This company will pay you $1,000 to eat cheese and then fall asleep

Woman looks happy while eating cheese
Does cheese really give you nightmares? This study is aiming to find out.
Sigrid Gombert—Getty Images

It’s an age-old myth: Don’t eat cheese before you go to sleep or you’ll get nightmares.

And now one rest research company is seeking to test the theory and will pay you $1,000 for the privilege. Not only will the project seek to verify or discredit the idea but it will also analyze which cheeses impact consumers’ energy levels to the greatest extent.

The five “dairy dreamers” will be hired by Sleep Junkie for a three-month period and will eat a range of products before nodding off. Not only will they be able to expense their cheese purchases but they’ll also be given a lump sum at the end.

Starting in March, the participants will be given a list of cheeses to buy in the coming months. They will test one type of cheese every week and will need to eat it at the same time every evening before heading to bed.

After a week with one type of cheese they will break for a week in order to verify their findings. The cheeses they will test range from blue, hard, soft-ripened, and processed all the way through to lactose-free and vegan.

The participants chosen for the trial will also have to keep track of their findings. They will be asked to log their sleep quality via a tracker as well as to provide a written evaluation of how they slept. They will need to describe their energy levels throughout the week and provide notes on whether they had any dreams—or nightmares.

Ideal candidates

Sleep Junkie has set a list of requirements for their ideal candidates. The individuals must be a minimum of 21 years old; have a smartwatch or fitness tracker that evaluates sleep; and have a consistent sleep schedule already. They must also sleep alone for the duration of the trial.

The company added it was looking for people who are “self-starters, honest, with good writing skills and enjoy both sleeping and eating.”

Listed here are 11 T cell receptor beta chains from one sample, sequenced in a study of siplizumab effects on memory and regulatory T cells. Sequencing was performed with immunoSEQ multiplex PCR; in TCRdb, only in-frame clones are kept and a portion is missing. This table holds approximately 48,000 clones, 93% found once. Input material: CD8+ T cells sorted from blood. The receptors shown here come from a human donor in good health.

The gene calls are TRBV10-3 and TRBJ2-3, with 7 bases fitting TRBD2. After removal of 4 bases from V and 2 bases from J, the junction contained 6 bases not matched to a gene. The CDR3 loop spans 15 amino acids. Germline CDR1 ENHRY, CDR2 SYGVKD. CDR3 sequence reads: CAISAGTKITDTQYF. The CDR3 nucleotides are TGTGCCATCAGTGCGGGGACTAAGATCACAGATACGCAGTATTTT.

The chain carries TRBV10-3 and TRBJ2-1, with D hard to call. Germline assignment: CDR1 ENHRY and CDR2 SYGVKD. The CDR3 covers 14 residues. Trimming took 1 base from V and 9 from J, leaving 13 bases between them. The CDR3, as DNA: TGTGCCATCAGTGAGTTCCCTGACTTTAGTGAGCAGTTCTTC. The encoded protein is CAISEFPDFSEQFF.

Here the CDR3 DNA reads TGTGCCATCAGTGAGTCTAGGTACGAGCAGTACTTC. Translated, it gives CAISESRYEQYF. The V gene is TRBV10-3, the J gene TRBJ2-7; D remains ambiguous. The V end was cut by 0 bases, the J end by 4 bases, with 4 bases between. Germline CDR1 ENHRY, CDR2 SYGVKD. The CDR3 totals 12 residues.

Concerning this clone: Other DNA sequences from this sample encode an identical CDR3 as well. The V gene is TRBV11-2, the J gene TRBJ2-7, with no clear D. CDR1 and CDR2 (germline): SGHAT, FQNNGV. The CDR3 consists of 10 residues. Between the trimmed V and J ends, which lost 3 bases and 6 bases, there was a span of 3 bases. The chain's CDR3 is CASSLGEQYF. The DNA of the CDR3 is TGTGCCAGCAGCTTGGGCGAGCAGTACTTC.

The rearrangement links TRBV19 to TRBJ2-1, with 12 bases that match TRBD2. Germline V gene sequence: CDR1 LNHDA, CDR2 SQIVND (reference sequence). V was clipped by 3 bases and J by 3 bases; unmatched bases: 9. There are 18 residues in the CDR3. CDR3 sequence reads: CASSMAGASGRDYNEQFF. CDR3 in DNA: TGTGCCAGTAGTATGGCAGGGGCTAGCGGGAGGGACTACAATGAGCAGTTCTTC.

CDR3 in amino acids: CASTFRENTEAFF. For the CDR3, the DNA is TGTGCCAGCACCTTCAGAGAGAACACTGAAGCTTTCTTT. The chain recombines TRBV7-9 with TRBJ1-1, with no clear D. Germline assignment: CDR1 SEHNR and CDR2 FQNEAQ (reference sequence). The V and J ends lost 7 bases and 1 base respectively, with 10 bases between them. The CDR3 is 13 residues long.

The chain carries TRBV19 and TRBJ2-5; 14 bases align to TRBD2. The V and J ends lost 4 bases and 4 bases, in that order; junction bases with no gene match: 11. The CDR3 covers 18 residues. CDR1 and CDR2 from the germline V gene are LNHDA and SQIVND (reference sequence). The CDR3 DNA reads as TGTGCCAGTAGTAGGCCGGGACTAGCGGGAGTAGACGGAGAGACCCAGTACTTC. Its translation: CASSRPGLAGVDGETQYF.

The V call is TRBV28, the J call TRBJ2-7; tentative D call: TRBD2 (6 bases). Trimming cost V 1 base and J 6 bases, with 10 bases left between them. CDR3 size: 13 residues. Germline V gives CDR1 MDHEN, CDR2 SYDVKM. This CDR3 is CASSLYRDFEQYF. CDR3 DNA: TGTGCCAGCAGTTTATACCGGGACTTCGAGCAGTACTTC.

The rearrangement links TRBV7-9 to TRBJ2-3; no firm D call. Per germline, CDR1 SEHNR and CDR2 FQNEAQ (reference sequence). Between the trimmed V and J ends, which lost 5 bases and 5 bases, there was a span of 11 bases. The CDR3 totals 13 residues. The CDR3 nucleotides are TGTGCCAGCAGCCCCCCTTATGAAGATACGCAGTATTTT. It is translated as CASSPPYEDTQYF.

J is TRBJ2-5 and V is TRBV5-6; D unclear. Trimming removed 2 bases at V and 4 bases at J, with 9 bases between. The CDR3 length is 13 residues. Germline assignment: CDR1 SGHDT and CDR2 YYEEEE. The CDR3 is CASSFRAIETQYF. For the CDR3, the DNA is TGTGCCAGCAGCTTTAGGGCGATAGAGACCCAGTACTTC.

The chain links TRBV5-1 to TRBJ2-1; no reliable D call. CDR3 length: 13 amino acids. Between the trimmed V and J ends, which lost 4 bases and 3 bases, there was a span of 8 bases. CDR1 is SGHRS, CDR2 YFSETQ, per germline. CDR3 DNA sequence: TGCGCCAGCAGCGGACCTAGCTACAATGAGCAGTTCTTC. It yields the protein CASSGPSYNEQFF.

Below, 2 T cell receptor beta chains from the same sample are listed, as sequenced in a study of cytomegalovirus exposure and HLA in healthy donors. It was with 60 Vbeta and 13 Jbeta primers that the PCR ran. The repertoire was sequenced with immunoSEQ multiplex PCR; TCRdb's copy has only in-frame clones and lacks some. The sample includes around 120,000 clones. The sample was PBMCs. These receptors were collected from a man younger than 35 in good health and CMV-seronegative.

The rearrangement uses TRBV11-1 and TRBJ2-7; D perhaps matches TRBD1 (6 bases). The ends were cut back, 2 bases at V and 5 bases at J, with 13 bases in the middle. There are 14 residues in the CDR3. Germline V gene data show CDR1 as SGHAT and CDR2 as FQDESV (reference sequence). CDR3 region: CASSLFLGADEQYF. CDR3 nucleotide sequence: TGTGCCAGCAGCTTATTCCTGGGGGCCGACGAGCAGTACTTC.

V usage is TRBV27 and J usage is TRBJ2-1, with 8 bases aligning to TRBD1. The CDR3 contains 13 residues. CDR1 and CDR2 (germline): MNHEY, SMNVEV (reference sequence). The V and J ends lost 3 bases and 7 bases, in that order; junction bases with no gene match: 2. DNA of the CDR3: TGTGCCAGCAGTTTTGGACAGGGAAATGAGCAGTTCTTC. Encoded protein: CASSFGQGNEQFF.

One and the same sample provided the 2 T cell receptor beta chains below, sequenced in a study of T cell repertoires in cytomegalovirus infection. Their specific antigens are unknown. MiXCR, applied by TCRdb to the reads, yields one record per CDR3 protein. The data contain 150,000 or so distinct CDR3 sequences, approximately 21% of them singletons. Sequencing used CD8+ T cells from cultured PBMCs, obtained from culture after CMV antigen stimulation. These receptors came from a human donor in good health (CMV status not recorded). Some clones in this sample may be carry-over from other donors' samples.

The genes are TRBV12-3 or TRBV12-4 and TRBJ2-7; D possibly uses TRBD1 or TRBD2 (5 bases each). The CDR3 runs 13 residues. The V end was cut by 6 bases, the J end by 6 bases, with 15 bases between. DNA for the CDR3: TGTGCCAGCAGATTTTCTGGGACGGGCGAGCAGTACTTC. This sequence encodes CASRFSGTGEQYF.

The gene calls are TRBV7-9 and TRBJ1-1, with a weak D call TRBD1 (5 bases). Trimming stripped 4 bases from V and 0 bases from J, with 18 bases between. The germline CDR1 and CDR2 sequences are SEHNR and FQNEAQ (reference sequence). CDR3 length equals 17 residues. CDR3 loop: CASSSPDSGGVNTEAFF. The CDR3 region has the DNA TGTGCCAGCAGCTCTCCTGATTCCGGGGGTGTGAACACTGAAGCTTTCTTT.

“Everyone knows the old wives’ tale that eating cheese before bed can give you nightmares, but we really wanted to know just how much truth was in that. Here at Sleep Junkie, we stay committed to ensuring that everyone can get a good night’s sleep, but what happens if it’s a cheese addict that needs some good rest?” Dorothy Chambers of Sleep Junkie said.

“We’re also aware that it isn’t just nightmares that can play havoc on a good night’s sleep, as other factors like not having one of the best mattresses can keep you awake,” Chambers added. “So we wanted to see if there was a link between the different types of cheese and other symptoms that can leave you feeling unrested.”

Is it healthy to wake up early?

The study comes after experts said that people who wake up at 5 a.m. to jump-start their day may see improvements in their life. Samantha Snowden, a mindfulness teacher at Headspace, the popular meditation app, said getting up earlier can improve confidence because it can feel like an accomplishment.

She added that being up earlier allows people to spend 10 extra minutes slowing down (even walking a bit slower to the shower in the morning); to not check emails right away; and to practice a kindness message. A few examples she offered include “May my day be filled with ease; may I see possibility today; may I enter my first meeting with an optimistic attitude.” 

“You’re checking in with your body sensations, your mood that morning, and you’re observing it with non-judgment, with openness,” Snowden said. “That sets the tone; that sets the rhythm, the speed, [and] the pace of your morning.” 

This isn’t the first time Sleep Junkie has forked out for test subjects to help bolster its research. Earlier in the month Sleep Junkie said it would pay one lucky candidate $2,000 if they agreed to test and review a range of sleeping devices.

The person had to be a self-confessed insomniac, will be paid the equivalent of $250 an hour—and will get to keep all the high-tech sleeping devices. The individual involved in this eight-week project has been announced, and applications have closed.

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